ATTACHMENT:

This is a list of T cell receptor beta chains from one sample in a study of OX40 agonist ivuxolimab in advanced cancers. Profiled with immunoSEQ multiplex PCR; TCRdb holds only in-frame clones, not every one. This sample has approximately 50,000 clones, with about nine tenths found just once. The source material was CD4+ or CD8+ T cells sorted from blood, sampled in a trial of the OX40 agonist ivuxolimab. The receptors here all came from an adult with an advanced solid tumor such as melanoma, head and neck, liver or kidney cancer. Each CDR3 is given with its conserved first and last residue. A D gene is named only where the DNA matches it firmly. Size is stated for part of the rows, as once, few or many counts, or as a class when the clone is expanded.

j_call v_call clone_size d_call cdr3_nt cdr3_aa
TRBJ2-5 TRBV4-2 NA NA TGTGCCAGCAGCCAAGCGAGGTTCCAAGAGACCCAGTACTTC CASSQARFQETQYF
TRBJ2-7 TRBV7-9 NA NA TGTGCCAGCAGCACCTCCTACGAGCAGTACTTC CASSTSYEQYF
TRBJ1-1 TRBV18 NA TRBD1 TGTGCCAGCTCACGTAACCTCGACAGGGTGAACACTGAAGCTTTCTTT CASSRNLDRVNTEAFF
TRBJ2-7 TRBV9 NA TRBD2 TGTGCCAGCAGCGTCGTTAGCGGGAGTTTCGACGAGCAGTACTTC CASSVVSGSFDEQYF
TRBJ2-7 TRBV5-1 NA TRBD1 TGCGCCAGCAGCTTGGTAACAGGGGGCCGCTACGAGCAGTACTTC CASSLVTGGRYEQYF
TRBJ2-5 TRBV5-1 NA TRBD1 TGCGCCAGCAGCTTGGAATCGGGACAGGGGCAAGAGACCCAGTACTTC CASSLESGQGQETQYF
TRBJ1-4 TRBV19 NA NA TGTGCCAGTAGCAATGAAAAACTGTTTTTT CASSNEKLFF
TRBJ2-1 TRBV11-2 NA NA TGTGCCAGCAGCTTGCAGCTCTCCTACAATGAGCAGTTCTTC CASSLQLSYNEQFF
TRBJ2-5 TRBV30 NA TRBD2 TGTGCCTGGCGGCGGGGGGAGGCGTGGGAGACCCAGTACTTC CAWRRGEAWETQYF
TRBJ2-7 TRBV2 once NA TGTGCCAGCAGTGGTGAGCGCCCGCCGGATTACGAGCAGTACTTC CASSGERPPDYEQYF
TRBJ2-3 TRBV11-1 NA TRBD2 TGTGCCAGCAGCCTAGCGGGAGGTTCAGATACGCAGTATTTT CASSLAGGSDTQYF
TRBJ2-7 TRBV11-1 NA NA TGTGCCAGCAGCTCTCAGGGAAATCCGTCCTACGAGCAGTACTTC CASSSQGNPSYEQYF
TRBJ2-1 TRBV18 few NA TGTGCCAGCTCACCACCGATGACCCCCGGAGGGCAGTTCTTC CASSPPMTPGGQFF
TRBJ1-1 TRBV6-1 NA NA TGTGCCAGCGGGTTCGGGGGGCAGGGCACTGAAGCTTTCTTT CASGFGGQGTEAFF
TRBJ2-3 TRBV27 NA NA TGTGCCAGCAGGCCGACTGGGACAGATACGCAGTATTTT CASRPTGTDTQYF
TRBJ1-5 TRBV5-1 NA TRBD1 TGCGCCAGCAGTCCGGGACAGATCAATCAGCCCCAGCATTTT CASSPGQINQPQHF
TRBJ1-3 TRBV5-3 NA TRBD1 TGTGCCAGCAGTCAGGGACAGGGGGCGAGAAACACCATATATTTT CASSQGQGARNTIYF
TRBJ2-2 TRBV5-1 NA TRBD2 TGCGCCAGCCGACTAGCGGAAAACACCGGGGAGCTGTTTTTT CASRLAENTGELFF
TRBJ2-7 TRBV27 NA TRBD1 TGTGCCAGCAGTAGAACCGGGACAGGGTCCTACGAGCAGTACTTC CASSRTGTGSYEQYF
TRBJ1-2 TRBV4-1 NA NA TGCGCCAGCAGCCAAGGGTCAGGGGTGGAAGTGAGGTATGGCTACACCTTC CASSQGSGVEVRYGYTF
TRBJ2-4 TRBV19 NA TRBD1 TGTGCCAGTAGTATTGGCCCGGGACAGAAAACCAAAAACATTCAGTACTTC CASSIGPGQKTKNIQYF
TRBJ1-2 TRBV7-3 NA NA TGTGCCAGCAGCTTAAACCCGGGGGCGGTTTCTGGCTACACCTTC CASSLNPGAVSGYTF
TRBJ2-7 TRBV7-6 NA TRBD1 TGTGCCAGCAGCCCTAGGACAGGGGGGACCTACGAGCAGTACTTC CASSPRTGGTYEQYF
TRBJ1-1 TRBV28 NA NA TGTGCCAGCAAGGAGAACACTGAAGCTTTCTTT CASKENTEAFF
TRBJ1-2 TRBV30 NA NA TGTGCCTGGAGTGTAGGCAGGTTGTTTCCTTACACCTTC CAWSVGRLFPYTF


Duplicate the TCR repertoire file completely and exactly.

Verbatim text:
This is a list of T cell receptor beta chains from one sample in a study of OX40 agonist ivuxolimab in advanced cancers. Profiled with immunoSEQ multiplex PCR; TCRdb holds only in-frame clones, not every one. This sample has approximately 50,000 clones, with about nine tenths found just once. The source material was CD4+ or CD8+ T cells sorted from blood, sampled in a trial of the OX40 agonist ivuxolimab. The receptors here all came from an adult with an advanced solid tumor such as melanoma, head and neck, liver or kidney cancer. Each CDR3 is given with its conserved first and last residue. A D gene is named only where the DNA matches it firmly. Size is stated for part of the rows, as once, few or many counts, or as a class when the clone is expanded.

j_call v_call clone_size d_call cdr3_nt cdr3_aa
TRBJ2-5 TRBV4-2 NA NA TGTGCCAGCAGCCAAGCGAGGTTCCAAGAGACCCAGTACTTC CASSQARFQETQYF
TRBJ2-7 TRBV7-9 NA NA TGTGCCAGCAGCACCTCCTACGAGCAGTACTTC CASSTSYEQYF
TRBJ1-1 TRBV18 NA TRBD1 TGTGCCAGCTCACGTAACCTCGACAGGGTGAACACTGAAGCTTTCTTT CASSRNLDRVNTEAFF
TRBJ2-7 TRBV9 NA TRBD2 TGTGCCAGCAGCGTCGTTAGCGGGAGTTTCGACGAGCAGTACTTC CASSVVSGSFDEQYF
TRBJ2-7 TRBV5-1 NA TRBD1 TGCGCCAGCAGCTTGGTAACAGGGGGCCGCTACGAGCAGTACTTC CASSLVTGGRYEQYF
TRBJ2-5 TRBV5-1 NA TRBD1 TGCGCCAGCAGCTTGGAATCGGGACAGGGGCAAGAGACCCAGTACTTC CASSLESGQGQETQYF
TRBJ1-4 TRBV19 NA NA TGTGCCAGTAGCAATGAAAAACTGTTTTTT CASSNEKLFF
TRBJ2-1 TRBV11-2 NA NA TGTGCCAGCAGCTTGCAGCTCTCCTACAATGAGCAGTTCTTC CASSLQLSYNEQFF
TRBJ2-5 TRBV30 NA TRBD2 TGTGCCTGGCGGCGGGGGGAGGCGTGGGAGACCCAGTACTTC CAWRRGEAWETQYF
TRBJ2-7 TRBV2 once NA TGTGCCAGCAGTGGTGAGCGCCCGCCGGATTACGAGCAGTACTTC CASSGERPPDYEQYF
TRBJ2-3 TRBV11-1 NA TRBD2 TGTGCCAGCAGCCTAGCGGGAGGTTCAGATACGCAGTATTTT CASSLAGGSDTQYF
TRBJ2-7 TRBV11-1 NA NA TGTGCCAGCAGCTCTCAGGGAAATCCGTCCTACGAGCAGTACTTC CASSSQGNPSYEQYF
TRBJ2-1 TRBV18 few NA TGTGCCAGCTCACCACCGATGACCCCCGGAGGGCAGTTCTTC CASSPPMTPGGQFF
TRBJ1-1 TRBV6-1 NA NA TGTGCCAGCGGGTTCGGGGGGCAGGGCACTGAAGCTTTCTTT CASGFGGQGTEAFF
TRBJ2-3 TRBV27 NA NA TGTGCCAGCAGGCCGACTGGGACAGATACGCAGTATTTT CASRPTGTDTQYF
TRBJ1-5 TRBV5-1 NA TRBD1 TGCGCCAGCAGTCCGGGACAGATCAATCAGCCCCAGCATTTT CASSPGQINQPQHF
TRBJ1-3 TRBV5-3 NA TRBD1 TGTGCCAGCAGTCAGGGACAGGGGGCGAGAAACACCATATATTTT CASSQGQGARNTIYF
TRBJ2-2 TRBV5-1 NA TRBD2 TGCGCCAGCCGACTAGCGGAAAACACCGGGGAGCTGTTTTTT CASRLAENTGELFF
TRBJ2-7 TRBV27 NA TRBD1 TGTGCCAGCAGTAGAACCGGGACAGGGTCCTACGAGCAGTACTTC CASSRTGTGSYEQYF
TRBJ1-2 TRBV4-1 NA NA TGCGCCAGCAGCCAAGGGTCAGGGGTGGAAGTGAGGTATGGCTACACCTTC CASSQGSGVEVRYGYTF
TRBJ2-4 TRBV19 NA TRBD1 TGTGCCAGTAGTATTGGCCCGGGACAGAAAACCAAAAACATTCAGTACTTC CASSIGPGQKTKNIQYF
TRBJ1-2 TRBV7-3 NA NA TGTGCCAGCAGCTTAAACCCGGGGGCGGTTTCTGGCTACACCTTC CASSLNPGAVSGYTF
TRBJ2-7 TRBV7-6 NA TRBD1 TGTGCCAGCAGCCCTAGGACAGGGGGGACCTACGAGCAGTACTTC CASSPRTGGTYEQYF
TRBJ1-1 TRBV28 NA NA TGTGCCAGCAAGGAGAACACTGAAGCTTTCTTT CASKENTEAFF
TRBJ1-2 TRBV30 NA NA TGTGCCTGGAGTGTAGGCAGGTTGTTTCCTTACACCTTC CAWSVGRLFPYTF